Patsy Cline never listened to Hootie and the Blowfish. But frontman Darius Rucker listened to Cline. And what has become of him in the last year would do her proud.
In a call from Los Angeles, where he was taping an appearance on "The Bonnie Hunt Show," Rucker offered to sing every song on the pink "Very Best of Patsy Cline" album right there over the phone. Then he moved on to talk about this new country album of his, "Learn To Live." He's the first African-American since Charley Pride to break country music's Top 10 charts.
On pop stars going country
Jewel and Jessica Simpson threw on cowboys boots and put out "country" albums. So did Bon Jovi. But Rucker knew he had to do more than that. "I didn't feel the countriness of Bon Jovi," he said. "I wanted my first single to be so country that pop radio just couldn't play it." And Rucker's producer Frank Rogers knew that plenty of artists come to Nashville to get back to their so-called roots. "Back in 1990, when things were starting to boom here, even Vinnie Vincent [from Kiss] tried. But some situations are not as honest as others," he said. With Rucker, Rogers could hear in his voice that he was not just a rock guy trying to sing country.
On writing country songs
You can hear more of a Nashville influence than a Hootie influence on every track of the new album. Rucker says the main difference between pop and country is that storytelling is more essential in a country song. "When you can tell a story and make people feel like, 'That's me,' then that's the perfect song," he said.
One of the countriest hooks on the record is in "All I Want." This classic divorce song, heavy with steel guitar, has Rucker telling his ex that she can take everything and leave him nothing. "All I want you to leave me ... is alone," he sings. Rucker and Rogers wrote that song about a half hour after meeting each other. That's chemistry.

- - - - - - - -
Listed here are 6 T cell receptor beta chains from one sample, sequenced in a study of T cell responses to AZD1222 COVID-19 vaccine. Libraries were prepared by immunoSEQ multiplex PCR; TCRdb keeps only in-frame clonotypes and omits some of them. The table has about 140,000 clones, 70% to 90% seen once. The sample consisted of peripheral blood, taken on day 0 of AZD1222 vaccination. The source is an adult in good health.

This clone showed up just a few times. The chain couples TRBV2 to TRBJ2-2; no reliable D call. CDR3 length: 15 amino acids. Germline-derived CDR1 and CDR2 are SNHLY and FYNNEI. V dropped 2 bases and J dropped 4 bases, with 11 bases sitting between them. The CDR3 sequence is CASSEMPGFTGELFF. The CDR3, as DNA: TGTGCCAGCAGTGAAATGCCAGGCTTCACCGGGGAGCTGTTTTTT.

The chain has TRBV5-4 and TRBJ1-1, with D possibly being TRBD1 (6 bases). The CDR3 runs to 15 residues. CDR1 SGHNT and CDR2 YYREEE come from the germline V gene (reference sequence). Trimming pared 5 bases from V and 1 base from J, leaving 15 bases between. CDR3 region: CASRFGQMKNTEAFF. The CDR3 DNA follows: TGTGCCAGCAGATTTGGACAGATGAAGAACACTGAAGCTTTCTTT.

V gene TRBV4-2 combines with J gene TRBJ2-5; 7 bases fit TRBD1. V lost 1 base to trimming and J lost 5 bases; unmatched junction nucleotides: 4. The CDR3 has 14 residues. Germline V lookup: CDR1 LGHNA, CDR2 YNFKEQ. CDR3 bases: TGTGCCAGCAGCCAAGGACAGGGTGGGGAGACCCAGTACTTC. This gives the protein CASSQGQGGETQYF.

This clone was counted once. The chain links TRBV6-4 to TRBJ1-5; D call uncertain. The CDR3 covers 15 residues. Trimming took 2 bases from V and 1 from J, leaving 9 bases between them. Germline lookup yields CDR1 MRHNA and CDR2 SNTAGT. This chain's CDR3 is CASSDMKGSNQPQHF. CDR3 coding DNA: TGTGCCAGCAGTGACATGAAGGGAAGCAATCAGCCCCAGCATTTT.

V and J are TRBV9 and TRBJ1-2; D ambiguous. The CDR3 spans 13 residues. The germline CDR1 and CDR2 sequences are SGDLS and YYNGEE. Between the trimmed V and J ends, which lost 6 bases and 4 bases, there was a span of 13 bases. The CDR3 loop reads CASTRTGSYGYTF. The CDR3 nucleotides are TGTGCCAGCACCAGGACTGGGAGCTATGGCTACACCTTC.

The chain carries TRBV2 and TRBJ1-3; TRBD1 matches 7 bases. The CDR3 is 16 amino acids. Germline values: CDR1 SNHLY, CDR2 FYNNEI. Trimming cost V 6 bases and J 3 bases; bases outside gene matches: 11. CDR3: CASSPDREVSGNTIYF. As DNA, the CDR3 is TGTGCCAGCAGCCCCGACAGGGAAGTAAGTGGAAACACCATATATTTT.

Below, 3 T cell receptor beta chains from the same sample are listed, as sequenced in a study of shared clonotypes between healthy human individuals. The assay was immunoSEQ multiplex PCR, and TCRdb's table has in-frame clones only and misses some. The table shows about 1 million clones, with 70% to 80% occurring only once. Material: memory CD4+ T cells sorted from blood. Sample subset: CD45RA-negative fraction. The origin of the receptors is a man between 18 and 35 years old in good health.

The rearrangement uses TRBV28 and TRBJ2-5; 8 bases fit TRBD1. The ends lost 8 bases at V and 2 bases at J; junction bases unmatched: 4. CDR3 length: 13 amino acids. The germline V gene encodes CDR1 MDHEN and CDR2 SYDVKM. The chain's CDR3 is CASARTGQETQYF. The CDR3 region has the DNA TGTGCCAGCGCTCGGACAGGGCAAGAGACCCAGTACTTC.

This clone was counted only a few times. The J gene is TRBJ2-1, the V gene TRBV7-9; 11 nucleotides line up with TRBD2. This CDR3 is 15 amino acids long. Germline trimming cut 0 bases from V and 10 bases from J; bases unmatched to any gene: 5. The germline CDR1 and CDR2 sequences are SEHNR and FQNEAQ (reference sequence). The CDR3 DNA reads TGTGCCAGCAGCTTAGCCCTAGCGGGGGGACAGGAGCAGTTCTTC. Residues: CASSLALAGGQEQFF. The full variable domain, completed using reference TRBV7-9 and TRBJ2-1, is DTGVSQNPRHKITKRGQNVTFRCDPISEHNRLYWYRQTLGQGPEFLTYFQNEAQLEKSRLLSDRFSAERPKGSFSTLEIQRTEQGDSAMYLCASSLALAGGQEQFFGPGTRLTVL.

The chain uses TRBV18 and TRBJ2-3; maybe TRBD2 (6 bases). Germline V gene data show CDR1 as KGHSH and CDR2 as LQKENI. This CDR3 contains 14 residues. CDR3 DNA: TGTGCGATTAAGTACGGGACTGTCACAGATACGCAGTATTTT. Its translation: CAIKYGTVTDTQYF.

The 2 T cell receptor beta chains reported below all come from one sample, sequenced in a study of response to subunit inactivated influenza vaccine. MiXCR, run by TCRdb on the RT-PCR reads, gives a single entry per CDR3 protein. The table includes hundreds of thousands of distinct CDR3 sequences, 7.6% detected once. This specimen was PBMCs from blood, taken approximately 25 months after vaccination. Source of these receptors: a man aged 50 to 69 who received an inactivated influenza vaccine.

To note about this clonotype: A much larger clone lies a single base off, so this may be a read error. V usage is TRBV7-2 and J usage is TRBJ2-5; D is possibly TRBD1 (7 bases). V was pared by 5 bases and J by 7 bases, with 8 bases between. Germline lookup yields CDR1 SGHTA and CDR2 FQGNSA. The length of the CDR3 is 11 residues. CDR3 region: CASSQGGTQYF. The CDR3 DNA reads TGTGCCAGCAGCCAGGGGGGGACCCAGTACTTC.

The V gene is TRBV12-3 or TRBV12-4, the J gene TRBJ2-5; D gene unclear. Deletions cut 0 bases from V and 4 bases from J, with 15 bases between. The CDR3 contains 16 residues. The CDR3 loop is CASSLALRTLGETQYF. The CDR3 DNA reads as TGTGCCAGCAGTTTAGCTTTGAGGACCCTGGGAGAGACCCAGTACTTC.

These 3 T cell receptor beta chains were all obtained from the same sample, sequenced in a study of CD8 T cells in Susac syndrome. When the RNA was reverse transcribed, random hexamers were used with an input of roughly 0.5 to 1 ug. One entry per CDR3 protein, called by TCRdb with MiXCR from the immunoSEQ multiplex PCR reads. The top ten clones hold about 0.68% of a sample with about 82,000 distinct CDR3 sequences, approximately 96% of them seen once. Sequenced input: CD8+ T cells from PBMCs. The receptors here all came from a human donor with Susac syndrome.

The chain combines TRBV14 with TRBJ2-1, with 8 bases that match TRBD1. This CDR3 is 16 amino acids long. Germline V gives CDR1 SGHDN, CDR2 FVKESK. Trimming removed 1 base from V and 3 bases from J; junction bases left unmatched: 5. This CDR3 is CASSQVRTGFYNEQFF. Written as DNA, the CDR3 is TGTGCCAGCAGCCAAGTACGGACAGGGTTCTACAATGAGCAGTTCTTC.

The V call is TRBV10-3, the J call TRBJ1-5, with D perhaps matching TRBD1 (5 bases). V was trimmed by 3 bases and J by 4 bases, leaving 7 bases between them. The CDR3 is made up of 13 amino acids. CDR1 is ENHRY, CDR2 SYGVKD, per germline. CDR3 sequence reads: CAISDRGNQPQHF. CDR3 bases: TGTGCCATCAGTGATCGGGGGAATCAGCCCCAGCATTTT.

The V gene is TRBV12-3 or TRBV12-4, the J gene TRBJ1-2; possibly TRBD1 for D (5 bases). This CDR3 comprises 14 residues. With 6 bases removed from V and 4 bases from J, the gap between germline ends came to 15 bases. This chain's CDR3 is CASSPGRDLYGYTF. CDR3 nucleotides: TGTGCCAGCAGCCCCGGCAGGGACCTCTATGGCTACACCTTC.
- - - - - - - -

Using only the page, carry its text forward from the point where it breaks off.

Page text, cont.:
On the difference a genre makes
"Recording this album was so different than on my Hootie albums," Rucker said. "The players in country are so good, they just get the feel for the song and get it right so quick. We'd do three takes, and we'd be done."
Another difference is that he's a solo artist now, whereas with the Blowfish everything was collaborative. "Now it's just me. So if it works, it's me. And if it doesn't, that's me too," he said.
He also digs the casual vibe of Nashville. On "If I Had Wings," Rucker said his producer was at the gym and saw Vince Gill and asked him if he'd sing on it, and Gill said yes.
"In pop, you'd have to have your manager call their manager, but this time he didn't have to go through any of that," Rucker recalled.
On the very traditional sound
Rucker's passion shows in the how-country-is-country-enough discussion. "Everybody knows I'm pop, but this time I really wanted people to know it was a country record with a country sound. So my motto in the studio was, 'If you're about to play a note that you think might be a little pop or one that might be too country, play the too-country note,' " he said.
He didn't want to look as if he were trying too hard, though, so Rogers didn't add layer over layer of standard-fare instrumentation. "When Frank was mixing, he didn't put in anything that wasn't important," Rucker said. "Everything had its purpose."
On the fate of Hootie fans
Rucker's fans may have loved him as the Hootie frontman, but will they love him as a country singer? Maybe not. But Rucker's OK with that.
"Some fans were mad," he admitted. "But I mean, just because they were mad didn't mean we [Hootie] were going to go out on tour. We had a good long run, and now I really want to concentrate on my country thing."
And it bothers him when people stereotype country music. "When people say, 'I can't take that whining fiddle,' I always tell them to just listen to a country radio station for an entire day and they're bound to find at least four songs they love," he said.
"Learn To Live" will be in stores Tuesday, and Rucker will be at Joe's Bar, 940 W. Weed St., Sept. 24.